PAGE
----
Listing ID: 83941
Joe’s Coney, offering the famous Detroit style Coney, with both Flint and Chicago style, and Koegel hot dogs from the only plant in Flint, along with gyros and more. Large breakfast crowd. Completely renovated with all new kitchen equipment. Large walk in cooler, freezers, and an Ansel fire suppressant system . Live in Northern Michigan and be your own boss… live the dream. Well known by locals and tourists alike. Open, operating and fully staffed.
- Asking Price: $219,000
- Cash Flow: N/A
- Gross Revenue: N/A
- EBITDA: N/A
- FF&E: N/A
- Inventory: N/A
- Inventory Included: N/A
- Established: N/A
- Property Owned or Leased:Own
- Property Included:Yes
- Building Square Footage:1,393
- Lot Size:N/A
- Total Number of Employees:N/A
- Furniture, Fixtures and Equipment:N/A
Why is the Current Owner Selling The Business?
There are all kinds of reasons individuals choose to sell operating businesses. Nevertheless, the true reason and the one they tell you might be 2 totally different things. For instance, they may state "I have a lot of other responsibilities" or "I am retiring". For numerous sellers, these factors stand. But also, for some, these may simply be justifications to try to hide the reality of changing demographics, increased competitors, recent reduction in profits, or an array of various other reasons. This is why it is extremely vital that you not rely totally on a seller's word, but rather, use the vendor's solution along with your overall due diligence. This will repaint an extra realistic image of the business's current scenario.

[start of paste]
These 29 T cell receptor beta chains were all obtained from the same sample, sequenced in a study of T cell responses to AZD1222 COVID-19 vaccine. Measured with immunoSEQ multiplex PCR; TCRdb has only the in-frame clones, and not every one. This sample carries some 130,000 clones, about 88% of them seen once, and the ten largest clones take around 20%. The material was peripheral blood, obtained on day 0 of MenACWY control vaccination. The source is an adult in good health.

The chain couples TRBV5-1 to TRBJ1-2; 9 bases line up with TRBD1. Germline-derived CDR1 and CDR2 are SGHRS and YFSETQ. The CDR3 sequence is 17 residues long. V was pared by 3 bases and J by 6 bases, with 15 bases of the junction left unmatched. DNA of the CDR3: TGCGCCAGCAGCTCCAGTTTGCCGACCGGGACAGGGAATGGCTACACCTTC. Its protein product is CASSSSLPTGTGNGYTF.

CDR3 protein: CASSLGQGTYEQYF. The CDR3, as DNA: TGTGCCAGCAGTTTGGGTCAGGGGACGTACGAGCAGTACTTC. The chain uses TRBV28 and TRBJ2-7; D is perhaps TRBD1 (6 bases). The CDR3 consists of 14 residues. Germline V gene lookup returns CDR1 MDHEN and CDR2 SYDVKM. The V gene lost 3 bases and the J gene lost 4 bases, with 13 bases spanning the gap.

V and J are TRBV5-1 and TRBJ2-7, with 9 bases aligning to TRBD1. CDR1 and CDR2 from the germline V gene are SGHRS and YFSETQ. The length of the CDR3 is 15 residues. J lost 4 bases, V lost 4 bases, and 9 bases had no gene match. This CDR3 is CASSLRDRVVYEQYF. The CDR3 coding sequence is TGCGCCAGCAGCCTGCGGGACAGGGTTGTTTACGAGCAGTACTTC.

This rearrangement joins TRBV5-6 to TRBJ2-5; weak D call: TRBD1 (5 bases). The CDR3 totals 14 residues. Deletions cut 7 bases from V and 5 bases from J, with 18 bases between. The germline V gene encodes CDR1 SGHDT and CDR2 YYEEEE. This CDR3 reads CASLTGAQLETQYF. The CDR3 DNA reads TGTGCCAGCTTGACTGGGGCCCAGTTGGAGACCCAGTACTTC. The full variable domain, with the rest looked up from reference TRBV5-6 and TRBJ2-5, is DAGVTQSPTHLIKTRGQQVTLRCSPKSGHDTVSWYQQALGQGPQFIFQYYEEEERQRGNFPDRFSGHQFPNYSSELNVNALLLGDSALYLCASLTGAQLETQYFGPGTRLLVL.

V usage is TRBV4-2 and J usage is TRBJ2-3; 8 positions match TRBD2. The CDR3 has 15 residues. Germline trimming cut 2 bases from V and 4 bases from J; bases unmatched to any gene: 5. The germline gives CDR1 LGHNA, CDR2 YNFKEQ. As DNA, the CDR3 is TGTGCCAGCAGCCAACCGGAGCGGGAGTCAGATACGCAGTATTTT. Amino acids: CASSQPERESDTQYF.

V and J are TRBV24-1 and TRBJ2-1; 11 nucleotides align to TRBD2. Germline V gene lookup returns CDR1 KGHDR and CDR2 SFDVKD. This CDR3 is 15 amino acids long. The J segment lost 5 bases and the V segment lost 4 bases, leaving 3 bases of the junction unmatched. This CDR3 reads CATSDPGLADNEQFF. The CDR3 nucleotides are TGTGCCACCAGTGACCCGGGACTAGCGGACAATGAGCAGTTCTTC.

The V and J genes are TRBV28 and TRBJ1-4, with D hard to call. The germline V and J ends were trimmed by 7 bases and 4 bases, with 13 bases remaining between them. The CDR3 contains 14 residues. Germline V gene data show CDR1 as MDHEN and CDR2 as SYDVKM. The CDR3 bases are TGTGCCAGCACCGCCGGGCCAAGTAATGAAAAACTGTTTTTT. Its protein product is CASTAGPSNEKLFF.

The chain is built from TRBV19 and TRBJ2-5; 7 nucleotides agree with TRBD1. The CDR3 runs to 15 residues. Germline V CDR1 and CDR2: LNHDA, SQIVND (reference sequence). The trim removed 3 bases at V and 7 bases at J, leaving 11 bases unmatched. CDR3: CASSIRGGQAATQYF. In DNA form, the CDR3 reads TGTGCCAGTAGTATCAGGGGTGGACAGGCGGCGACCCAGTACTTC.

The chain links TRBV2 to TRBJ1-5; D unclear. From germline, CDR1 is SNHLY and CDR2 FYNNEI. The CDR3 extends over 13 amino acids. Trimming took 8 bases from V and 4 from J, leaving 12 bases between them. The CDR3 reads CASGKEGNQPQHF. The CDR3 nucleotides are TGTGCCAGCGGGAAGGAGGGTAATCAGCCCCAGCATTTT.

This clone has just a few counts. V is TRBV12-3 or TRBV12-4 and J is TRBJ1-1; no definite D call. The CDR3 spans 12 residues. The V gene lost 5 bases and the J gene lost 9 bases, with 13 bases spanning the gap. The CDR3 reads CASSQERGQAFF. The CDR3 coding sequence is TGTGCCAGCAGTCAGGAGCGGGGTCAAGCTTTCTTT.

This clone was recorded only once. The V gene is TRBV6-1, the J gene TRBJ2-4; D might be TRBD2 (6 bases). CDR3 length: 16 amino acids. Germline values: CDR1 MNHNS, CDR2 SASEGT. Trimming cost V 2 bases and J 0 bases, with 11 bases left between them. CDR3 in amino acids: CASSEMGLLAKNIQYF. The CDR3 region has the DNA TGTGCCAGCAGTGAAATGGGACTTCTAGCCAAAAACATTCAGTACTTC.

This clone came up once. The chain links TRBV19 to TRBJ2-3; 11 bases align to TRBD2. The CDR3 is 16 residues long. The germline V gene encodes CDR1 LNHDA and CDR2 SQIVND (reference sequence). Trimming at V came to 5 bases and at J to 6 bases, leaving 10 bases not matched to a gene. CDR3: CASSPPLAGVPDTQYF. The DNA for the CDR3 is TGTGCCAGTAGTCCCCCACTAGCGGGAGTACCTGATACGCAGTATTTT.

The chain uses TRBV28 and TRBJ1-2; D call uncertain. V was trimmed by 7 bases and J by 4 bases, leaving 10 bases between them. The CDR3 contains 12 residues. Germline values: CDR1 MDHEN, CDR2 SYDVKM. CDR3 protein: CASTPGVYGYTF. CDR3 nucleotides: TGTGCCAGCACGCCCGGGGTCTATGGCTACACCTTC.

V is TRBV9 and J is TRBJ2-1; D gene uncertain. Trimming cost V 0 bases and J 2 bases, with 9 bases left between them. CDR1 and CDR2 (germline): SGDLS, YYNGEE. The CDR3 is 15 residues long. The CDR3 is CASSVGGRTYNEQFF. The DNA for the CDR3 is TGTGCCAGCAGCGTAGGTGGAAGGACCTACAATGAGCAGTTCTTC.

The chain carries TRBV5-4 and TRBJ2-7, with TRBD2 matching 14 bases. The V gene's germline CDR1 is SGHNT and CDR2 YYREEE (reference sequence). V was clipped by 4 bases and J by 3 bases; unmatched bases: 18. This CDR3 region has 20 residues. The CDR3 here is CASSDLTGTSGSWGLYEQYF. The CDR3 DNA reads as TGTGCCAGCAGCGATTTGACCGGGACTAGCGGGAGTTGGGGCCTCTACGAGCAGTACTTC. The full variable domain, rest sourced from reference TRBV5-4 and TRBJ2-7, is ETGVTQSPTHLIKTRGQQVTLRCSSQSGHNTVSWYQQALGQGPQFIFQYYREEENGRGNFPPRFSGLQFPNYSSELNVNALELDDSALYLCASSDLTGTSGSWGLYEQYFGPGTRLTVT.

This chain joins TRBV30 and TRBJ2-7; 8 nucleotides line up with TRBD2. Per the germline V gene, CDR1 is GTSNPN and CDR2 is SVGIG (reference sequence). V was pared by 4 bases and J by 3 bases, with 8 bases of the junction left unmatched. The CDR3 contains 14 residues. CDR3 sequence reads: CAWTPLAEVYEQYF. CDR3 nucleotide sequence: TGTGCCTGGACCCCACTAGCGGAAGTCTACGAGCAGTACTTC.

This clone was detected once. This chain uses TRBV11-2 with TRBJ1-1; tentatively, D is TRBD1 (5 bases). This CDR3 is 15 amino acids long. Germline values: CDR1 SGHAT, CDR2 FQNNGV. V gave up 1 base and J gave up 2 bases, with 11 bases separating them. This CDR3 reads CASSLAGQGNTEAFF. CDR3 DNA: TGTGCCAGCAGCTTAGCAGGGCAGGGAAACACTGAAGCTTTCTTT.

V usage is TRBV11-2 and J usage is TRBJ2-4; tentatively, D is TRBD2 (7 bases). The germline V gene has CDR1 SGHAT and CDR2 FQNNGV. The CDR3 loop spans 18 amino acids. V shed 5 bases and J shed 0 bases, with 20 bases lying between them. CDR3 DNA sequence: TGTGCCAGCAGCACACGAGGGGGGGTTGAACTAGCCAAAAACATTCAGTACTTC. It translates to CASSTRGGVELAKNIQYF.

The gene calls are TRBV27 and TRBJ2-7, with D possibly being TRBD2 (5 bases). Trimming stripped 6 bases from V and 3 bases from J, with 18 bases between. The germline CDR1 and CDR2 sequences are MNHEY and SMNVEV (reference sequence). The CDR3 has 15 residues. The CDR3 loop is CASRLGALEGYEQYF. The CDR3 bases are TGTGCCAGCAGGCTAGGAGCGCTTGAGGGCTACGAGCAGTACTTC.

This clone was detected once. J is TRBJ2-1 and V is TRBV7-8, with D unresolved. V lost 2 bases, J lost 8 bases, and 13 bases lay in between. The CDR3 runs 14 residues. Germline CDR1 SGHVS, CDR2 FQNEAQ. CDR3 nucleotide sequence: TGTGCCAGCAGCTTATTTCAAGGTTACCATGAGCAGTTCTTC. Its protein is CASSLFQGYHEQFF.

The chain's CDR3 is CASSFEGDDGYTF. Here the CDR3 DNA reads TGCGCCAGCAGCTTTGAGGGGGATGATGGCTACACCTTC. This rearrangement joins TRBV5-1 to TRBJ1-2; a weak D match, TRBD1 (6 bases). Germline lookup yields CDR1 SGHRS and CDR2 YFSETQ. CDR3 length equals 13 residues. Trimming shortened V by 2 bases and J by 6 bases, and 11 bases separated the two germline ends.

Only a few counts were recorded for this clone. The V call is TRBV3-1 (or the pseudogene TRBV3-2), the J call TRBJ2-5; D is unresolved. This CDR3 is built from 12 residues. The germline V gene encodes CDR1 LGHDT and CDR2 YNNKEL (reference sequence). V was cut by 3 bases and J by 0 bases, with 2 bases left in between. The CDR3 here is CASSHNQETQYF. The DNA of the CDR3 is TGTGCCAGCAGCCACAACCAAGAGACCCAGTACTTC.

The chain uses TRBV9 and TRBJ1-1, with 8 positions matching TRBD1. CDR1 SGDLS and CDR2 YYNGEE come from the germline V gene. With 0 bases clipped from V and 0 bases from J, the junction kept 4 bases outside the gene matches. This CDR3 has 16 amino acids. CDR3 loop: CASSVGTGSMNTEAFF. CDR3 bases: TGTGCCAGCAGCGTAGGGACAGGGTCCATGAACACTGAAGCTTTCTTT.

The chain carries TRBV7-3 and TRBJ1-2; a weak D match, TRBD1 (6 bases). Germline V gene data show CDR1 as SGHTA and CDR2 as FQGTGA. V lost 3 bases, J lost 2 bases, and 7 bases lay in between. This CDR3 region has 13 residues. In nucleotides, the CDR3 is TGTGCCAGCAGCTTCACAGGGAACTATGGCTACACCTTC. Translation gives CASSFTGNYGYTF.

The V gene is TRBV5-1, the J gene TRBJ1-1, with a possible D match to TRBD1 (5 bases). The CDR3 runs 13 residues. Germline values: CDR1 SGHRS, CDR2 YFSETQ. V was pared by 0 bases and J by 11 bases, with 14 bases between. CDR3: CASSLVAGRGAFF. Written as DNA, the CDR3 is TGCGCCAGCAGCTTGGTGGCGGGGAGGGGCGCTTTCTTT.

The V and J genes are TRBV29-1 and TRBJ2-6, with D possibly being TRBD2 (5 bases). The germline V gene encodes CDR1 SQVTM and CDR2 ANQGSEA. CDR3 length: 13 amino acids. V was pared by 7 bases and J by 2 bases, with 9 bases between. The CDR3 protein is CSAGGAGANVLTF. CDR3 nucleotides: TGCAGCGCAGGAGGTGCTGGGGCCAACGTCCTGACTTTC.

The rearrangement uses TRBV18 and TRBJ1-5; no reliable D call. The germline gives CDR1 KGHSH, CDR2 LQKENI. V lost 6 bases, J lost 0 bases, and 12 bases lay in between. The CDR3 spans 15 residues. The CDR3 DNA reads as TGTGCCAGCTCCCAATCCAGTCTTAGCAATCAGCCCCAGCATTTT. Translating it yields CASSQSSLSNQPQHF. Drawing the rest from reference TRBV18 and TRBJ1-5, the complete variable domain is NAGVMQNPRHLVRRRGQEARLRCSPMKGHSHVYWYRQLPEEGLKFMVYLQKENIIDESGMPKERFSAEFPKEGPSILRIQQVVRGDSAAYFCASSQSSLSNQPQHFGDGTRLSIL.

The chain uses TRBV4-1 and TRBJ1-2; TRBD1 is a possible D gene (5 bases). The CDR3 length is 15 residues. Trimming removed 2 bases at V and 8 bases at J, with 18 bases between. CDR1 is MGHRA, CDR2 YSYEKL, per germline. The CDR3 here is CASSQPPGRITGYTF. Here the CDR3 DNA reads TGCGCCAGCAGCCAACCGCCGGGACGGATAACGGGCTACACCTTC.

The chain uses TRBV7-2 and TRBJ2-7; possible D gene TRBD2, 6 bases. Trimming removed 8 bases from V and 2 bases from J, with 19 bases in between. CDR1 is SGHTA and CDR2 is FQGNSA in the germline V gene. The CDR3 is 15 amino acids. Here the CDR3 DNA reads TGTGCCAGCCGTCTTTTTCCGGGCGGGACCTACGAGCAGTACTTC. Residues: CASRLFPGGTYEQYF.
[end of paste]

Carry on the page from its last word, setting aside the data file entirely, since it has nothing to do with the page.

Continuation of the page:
Existing Debts and Future Obligations
If the current business is in debt, which lots of companies are, then you will need to consider this when valuating/preparing your offer. Numerous businesses borrow money in order to cover items such as stock, payroll, accounts payable, etc. Remember that sometimes this can imply that profit margins are too small. Many companies fall into a revolving door of taking on debt as a way to pay back various other loans. Along with debts, there may likewise be future commitments to take into consideration. There might be an outstanding lease on equipment or the structure where the business resides. The business might have existing contracts with suppliers that have to be satisfied or may lead to penalties if canceled early.
Understanding the Customer Base, Competition and Area Demographics
Just how do businesses in the area draw in new customers? Often times, operating businesses have repeat customers, which create the core of their day-to-day profits. Particular factors such as brand-new competitors growing up around the area, roadway building, as well as staff turnover can influence repeat clients and adversely affect future profits. One important point to think about is the placement of the business. Is it in a highly trafficked shopping mall, or is it concealed from the main road? Undoubtedly, the more people that see the business often, the higher the possibility to build a returning consumer base. A last idea is the basic area demographics. Is the business located in a largely populated city, or is it located on the outside border of town? Exactly how might the local median home income effect future income prospects?